Shock, more than anything, kept everyone quiet. We listened carefully as he spoke.

“Well, students, once again I see that you have put yourselves in a sticky mess,” he laughed, happy that he was not there with us in the stinky confinement of the bus.

“You know, this situation could have easily been avoided if you had just used your anger management strategies – the ones I have taught you, year after year, to help you learn to be kinder and gentler people.”

Kids shifted in their seats, listening.

“I suppose I should take this opportunity to explain to you where you are, and what you will be learning at your new Seventh Grade Enrichment Camp. You will all be staying at a state of the art facility, equipped with the most advanced technology available to schools. In fact, some of it is still in the experimental stage, and you kids will be the first to test it! Be proud to know that you will be learning with equipment provided to our school by such groups as NASA and the National Intelligence Agency! Your job is to follow the protocol, which will be explained to you when you arrive, and soon you will be ready to return to Shadyside and share your knowledge with your parents and fellow students. Our goal is to make you into good citizens who respect their school, and can follow the rules we have in place for your safety and learning. Let’s be honest, kids: nothing else has worked. Your teachers and administrators have done everything they can. Now it’s up to you. When the doors open, you will see a sign to follow. Take your bags from the luggage compartment below, and stay together! I’m sorry there are no adults here to help you, but that is part of the enrichment. Actually, we couldn’t find anyone who was willing to go with you. Remember, you are not alone. We are monitoring you very closely, and we can be there if you truly need our help.”

Then the screens flickered off and the bus door slid open with a swoosh. Fresh air entered the bus, and everyone scrambled to get out.

Elliot, who was way in the front, turned to the kids in the back and yelled, “Grab some food from the kitchen!” A bittersweet happiness returned to the seventh graders. We were thrilled to get off the bus and see our new school!

 

 

3

The bus had stopped at the end of a dirt road, leaving a cloud of fumes that smelled like rotten eggs. The seventh grade stood together, holding our backpacks and suitcases. A sign, made of cheap plywood and black spray paint, was nailed to a tree on the other side of the road. It said, “7th Grade THAT WAY” with an arrow pointing towards a narrow dirt path.

We were in the middle of nowhere. The only sounds we heard were the sounds we made ourselves, diffused by a gentle wind that blew softly. It was a beautiful day, but I began to feel my anxiety creeping up on me from deep inside. I had the realization that we were abandoned. Ahead of us was nothing but a small path through the woods, and behind us, a rocky dirt road lined by trees. If anything happened, who would know? Who would come to save us?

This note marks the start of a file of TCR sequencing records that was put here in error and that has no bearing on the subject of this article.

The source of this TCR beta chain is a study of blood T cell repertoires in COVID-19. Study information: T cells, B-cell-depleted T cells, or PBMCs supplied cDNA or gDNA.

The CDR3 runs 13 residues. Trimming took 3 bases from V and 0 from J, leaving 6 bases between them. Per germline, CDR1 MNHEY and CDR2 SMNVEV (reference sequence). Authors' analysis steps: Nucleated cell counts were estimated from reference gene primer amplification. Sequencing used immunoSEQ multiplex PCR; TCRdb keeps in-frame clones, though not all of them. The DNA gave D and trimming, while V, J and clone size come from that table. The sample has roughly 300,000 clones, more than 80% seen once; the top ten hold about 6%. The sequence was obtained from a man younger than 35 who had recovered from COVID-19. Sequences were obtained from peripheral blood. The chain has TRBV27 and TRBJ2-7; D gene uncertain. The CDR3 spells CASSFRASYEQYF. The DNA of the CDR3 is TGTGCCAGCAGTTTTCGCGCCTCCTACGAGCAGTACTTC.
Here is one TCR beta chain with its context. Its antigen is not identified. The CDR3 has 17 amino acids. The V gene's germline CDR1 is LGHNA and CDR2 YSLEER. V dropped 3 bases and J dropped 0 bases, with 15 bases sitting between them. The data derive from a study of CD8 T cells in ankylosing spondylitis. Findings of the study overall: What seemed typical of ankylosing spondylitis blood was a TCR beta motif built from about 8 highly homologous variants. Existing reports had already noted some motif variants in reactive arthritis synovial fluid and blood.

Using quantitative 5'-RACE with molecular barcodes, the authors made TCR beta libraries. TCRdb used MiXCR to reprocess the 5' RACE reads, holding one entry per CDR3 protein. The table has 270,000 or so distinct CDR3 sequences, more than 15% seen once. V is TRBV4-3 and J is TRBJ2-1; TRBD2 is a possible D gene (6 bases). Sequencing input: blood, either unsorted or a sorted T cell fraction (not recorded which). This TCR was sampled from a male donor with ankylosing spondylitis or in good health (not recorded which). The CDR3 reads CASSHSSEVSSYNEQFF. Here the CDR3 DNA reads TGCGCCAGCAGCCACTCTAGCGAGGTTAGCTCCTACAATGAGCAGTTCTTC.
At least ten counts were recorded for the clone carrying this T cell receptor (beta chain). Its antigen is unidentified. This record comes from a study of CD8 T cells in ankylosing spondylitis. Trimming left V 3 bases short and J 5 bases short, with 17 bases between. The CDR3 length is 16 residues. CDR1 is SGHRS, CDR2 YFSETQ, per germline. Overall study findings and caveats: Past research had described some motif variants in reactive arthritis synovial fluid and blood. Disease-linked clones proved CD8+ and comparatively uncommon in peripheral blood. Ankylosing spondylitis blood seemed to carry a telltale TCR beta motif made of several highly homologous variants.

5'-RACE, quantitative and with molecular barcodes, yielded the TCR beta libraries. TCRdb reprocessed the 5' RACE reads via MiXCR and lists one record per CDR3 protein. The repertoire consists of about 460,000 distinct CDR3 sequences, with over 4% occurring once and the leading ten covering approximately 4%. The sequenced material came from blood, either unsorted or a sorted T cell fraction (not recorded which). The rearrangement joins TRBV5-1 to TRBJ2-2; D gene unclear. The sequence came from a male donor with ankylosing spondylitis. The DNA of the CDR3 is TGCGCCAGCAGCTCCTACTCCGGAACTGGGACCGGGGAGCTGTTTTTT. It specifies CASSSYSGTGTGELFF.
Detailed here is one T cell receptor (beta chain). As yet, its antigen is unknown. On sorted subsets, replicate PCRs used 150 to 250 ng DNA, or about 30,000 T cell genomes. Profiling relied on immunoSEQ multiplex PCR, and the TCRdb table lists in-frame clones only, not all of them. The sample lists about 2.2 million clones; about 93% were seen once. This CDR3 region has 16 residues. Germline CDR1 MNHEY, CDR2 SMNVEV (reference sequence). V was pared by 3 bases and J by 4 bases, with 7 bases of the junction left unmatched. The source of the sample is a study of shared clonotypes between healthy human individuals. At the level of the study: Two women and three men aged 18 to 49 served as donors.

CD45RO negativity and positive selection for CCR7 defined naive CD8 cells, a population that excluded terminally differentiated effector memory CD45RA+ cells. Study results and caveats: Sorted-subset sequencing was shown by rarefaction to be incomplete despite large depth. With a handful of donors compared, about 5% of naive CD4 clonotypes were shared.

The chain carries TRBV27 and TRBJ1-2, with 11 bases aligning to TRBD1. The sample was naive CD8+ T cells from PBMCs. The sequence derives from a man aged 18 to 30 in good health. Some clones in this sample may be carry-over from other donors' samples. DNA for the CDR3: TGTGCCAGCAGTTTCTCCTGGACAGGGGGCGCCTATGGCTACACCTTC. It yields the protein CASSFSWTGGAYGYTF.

“Nines, let’s stay close to Elliot,” Julian said to me after we got our bags. For some reason, we felt safer being near the forest ranger’s son. We walked around a group of girls and stood next to Elliot.

“So, what do you think of this?” Julian asked him.

“To be honest with you, I don’t know what to think right now,” Elliot answered.

The luggage had been handed out, and the group stood, waiting for some kind of sign that we should go. As if someone had heard our thoughts, the bus’s engine started up again, the door and luggage compartment slid closed, and the bus began to pull away. Julian and Elliot looked at each other and shook their heads.

They watched as the bus backed up and turned down the road.

 

“I looked,” Julian told Elliot. “There’s no way there could have been someone in there.”

“NASA,” Elliot said. Nothing surprised him anymore.

Samantha and Nicky showed up next to us. We all felt safe with Elliot.

“I guess we should start walking,” Sam said, her eyes scouting out the path ahead.

“I guess we should,” Elliot decided, and bravely led the seventh grade into the wilderness.

We walked mostly in silence for the first twenty minutes, lugging baggage and taking in the surroundings. Tanya’s voice was completely gone, which was a blessing that no one overlooked. We were in the mountains, and the path led us first through a grassy meadow, then narrowed into a cool, leafy forest of trees, and finally out to a rocky lookout point where we could see for miles.

“Where are we going?” I asked.

Everyone looked at each other, hoping somebody would have an idea.

“We’re pretty high in the mountains,” Elliot said.

“What’s all that smoke?” I wondered.

“It’s just clouds,” Elliot explained. “They’re lower than the mountaintops.”

The group reassembled at the lookout point. Everyone sat down and took a break, eating snacks we saved from the bus, and checking up on each other to make sure we had not lost anyone. We had been walking for two hours.

Mark came up from the trail, carrying Nicky on his back. She was exhausted, and looked sad and forlorn, her head resting heavily on Mark’s shoulder.

“What’s the story?” He called out to Elliot.

“Well, we must be pretty close. They couldn’t send us much farther than this. It would be too remote, and you can’t have buildings that far from a road. It’s just impossible.” He was trying to sound hopeful, but he feared that his voice was showing the truth: that he was worried about nightfall.

“So we should just keep following the same path?” Mark asked him.